It was nice at Mount Panorama, I decided to stay there another night. There were a couple of museums I wanted to see, and I had washing to do.

Bathurst being a University town, there would be launderettes.

It was the garbage truck driver who gave me that information. About it being a university town. He also told me that Wednesday night was the students drinking night and that on Thursday mornings garbage bins could be everywhere. In addition, he said, they lost bins. Some weeks none, some weeks 20. People took them home for spare bins, or threw them in the river. $54 each the council paid for each one.

You realise how by simply reading this stuff your general knowledge is being vastly widened?

In the morning there was a man in the launderette using all 5 machines. It looked like he had another 3 loads to go in when he'd finished with this five. So I went shopping, and visited the tourist office. By the time I got back to the launderette there was a spare machine.

The town museum was rather fun, I enjoyed my visit. But hey, I've got a photo somewhere. I must get to work on photos.

Right. Done it. So here is the view from the balcony of the Bathurst museum.

It was a nice museum. I won't knock it. And Bathurst is a nice town. 35,000 inhabitants, if I remember right, wide streets, no parking problems, lots of roundabouts so not full of frustrating traffic lights, all the major stores are there, I like Bathurst. And everyone I met from Bathurst was pleasant.

After the town museum I went to the motor museum. Mount Pleasant, on top of which I am spending the night, is not only a mountain with a good view, it is also a famous (in Australia) motor racing circuit of I think 6.7 Km with a difference in height, lowest part to highest, of 200 metres. This makes an interesting circuit. I've driven round it. It is tricky at the speeds I go in my van. What it must be like for these guys hitting approaching 200 kmph I hesitate to think. They seem to mainly use it for long distance races. But it makes Silverstone - the UK GP circuit on an old aerodrome, and therefore flat - look boring.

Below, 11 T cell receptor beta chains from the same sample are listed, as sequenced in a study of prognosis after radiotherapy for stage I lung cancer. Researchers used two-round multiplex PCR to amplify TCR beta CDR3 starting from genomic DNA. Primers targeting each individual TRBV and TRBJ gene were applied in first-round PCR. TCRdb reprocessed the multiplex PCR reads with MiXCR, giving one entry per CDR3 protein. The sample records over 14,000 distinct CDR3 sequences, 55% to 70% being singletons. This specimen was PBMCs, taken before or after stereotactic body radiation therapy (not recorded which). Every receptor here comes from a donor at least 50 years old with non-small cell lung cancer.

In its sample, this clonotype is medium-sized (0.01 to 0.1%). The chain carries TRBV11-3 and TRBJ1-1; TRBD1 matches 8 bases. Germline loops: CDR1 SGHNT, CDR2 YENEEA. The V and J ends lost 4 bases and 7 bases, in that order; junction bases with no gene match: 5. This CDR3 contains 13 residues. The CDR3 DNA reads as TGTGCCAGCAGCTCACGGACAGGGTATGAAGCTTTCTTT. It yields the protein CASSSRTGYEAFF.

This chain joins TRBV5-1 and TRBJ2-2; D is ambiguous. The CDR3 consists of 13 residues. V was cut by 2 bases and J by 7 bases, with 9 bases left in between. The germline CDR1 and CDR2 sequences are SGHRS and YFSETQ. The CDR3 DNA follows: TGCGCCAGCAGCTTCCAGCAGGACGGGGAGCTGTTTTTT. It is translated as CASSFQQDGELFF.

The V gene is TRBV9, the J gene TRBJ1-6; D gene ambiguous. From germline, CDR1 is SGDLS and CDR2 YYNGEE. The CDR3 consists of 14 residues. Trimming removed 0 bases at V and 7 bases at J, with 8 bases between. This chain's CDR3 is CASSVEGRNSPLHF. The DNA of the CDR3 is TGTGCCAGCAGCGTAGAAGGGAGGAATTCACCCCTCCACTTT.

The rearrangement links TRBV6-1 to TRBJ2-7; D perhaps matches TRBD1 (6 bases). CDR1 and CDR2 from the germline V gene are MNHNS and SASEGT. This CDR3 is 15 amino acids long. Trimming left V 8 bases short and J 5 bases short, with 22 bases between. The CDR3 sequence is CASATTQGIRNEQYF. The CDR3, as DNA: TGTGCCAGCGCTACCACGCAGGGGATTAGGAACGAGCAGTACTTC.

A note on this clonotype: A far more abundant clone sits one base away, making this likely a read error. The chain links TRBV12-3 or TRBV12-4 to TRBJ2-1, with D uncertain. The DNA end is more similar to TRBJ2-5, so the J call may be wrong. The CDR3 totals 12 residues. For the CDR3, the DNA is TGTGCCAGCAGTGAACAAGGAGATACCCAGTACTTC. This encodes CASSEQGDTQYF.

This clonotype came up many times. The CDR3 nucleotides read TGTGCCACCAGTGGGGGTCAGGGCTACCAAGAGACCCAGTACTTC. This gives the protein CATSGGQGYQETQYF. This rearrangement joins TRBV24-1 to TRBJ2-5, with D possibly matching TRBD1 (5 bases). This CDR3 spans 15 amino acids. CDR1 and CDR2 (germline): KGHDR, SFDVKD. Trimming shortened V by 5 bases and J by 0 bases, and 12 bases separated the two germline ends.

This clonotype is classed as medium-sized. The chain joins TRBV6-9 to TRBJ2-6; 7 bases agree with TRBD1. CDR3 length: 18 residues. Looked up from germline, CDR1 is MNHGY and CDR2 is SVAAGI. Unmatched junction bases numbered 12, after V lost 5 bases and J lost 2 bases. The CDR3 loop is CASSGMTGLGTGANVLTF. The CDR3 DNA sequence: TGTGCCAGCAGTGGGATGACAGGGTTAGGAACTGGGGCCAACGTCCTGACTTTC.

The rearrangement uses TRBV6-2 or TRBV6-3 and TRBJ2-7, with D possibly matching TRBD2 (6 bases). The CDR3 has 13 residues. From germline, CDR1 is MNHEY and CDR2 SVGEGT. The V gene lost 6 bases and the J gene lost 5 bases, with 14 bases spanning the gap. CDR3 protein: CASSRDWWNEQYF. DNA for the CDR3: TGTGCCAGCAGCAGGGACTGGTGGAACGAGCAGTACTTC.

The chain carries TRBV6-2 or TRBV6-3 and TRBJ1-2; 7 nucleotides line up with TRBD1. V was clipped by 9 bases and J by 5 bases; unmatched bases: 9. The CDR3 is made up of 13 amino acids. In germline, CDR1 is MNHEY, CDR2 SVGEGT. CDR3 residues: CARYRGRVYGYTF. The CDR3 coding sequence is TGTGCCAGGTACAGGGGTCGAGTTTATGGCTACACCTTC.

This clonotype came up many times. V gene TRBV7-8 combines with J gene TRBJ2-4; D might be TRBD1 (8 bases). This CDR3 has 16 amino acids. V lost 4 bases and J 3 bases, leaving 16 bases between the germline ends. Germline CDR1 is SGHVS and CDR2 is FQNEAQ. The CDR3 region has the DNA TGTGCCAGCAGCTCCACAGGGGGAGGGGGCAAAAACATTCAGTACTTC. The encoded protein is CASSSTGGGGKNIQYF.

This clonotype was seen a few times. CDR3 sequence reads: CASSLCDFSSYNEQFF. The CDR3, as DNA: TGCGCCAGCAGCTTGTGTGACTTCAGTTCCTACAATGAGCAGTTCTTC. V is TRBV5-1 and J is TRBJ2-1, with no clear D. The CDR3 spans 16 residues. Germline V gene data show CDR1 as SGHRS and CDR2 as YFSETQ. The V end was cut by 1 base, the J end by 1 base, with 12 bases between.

The motor museum was well presented.

And here is a view from the top.

Holden, motoring aficionados will already know, is THE Australian car manufacturer. It's also the only one. The standard pickup they produce is incredibly sleek and low slung with severely sloping windscreen, looks like it was made for speed records. I'll have to catch a photo of one. There's plenty of them about.

Here are 3 photos taken from my parking spot. They read from left to right, and if I was as good as Jon Radowski on this sort of stuff I would make it into one long panorama. But I'm not. So you have separate 3 photos. If you are interested to see what Jon can get up to, try a Google search on his name. There can't be that many people called Jon Radowski.

OK, 3 photos from my parking.

Later - a year later actually - I've now discovered how to stitch them together. To see them in one large panorama, click here. Nice clouds too.

On the way out of Bathurst I called in at a Caravan repair shop to ask if I could replace the broken base of my table. Unfortunately not, but a welder was suggested who might be able to repair it. I thought as it was an aluminium diecast a welding repair was not possible but I tried the suggested welder. He was out.